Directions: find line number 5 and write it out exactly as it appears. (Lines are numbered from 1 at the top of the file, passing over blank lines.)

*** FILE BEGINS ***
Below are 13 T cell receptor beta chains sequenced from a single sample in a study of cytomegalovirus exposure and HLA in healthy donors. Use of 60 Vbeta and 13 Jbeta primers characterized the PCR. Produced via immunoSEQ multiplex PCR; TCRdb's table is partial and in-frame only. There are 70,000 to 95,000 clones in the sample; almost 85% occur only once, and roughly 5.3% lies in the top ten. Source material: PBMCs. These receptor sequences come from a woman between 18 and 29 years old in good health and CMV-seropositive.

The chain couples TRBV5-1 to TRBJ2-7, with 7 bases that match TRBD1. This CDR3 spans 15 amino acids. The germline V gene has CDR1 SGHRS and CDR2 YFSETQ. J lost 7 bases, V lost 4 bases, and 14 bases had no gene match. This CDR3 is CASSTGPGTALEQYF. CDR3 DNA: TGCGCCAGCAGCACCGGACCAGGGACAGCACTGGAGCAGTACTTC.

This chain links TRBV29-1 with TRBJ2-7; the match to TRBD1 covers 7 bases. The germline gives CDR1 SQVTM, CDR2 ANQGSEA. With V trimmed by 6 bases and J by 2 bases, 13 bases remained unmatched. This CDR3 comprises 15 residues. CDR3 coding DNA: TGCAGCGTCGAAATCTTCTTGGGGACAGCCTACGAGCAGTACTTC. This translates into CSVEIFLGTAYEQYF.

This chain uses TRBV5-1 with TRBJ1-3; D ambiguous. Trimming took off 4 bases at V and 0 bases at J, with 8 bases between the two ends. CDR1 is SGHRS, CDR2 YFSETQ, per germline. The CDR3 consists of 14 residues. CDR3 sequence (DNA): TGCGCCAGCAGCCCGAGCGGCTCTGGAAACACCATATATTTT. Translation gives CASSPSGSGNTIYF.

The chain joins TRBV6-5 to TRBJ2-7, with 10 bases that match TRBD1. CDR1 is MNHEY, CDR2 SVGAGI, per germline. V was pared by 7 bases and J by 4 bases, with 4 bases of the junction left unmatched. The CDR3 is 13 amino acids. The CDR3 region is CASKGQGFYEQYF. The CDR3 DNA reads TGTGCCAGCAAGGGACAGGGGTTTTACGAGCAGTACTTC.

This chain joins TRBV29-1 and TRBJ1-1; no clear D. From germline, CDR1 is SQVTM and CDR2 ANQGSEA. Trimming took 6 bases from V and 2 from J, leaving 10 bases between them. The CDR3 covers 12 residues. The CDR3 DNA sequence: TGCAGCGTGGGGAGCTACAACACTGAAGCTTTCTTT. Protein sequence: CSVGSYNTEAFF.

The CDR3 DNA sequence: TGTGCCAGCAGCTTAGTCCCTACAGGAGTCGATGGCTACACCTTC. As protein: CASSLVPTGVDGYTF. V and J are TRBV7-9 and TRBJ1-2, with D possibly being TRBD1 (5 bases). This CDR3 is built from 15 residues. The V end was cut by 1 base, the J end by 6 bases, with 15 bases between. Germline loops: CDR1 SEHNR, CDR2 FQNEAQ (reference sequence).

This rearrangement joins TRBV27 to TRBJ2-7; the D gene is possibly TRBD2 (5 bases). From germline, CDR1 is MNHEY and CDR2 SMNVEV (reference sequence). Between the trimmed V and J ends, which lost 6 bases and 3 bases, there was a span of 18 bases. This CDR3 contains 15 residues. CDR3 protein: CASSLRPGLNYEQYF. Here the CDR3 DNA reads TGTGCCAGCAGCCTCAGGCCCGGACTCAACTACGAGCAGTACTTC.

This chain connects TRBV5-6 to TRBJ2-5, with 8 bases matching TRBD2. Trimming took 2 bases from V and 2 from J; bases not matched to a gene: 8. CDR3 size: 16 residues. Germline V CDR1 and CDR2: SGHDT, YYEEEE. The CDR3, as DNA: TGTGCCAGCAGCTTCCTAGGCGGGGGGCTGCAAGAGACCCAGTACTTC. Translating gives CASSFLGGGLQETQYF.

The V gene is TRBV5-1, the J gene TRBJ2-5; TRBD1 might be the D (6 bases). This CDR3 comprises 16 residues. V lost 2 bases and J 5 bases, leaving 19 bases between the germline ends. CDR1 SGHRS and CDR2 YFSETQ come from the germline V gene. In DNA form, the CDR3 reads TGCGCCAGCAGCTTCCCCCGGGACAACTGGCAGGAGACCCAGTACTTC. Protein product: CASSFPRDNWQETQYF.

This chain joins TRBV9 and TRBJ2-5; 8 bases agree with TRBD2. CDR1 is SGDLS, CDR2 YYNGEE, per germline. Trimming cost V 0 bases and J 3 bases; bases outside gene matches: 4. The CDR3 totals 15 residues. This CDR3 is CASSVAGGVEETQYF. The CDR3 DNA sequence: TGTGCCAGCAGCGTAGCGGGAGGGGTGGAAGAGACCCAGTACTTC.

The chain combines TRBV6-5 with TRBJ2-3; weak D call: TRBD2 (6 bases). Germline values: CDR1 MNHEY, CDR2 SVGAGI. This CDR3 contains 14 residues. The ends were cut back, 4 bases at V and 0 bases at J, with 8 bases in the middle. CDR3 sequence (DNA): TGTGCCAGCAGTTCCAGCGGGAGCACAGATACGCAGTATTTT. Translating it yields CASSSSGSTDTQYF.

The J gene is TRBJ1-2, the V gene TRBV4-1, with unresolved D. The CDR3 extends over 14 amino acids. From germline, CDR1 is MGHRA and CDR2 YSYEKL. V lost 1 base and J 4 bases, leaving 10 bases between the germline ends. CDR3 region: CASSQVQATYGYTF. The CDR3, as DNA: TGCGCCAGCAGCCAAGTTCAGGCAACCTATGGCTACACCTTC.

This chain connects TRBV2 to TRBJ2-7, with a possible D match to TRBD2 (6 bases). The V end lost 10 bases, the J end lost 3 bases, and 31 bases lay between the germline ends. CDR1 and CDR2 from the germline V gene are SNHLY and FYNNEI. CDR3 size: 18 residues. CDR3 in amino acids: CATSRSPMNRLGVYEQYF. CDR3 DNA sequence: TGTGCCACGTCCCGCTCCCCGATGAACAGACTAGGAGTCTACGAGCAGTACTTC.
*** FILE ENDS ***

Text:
The chain joins TRBV6-5 to TRBJ2-7, with 10 bases that match TRBD1. CDR1 is MNHEY, CDR2 SVGAGI, per germline. V was pared by 7 bases and J by 4 bases, with 4 bases of the junction left unmatched. The CDR3 is 13 amino acids. The CDR3 region is CASKGQGFYEQYF. The CDR3 DNA reads TGTGCCAGCAAGGGACAGGGGTTTTACGAGCAGTACTTC.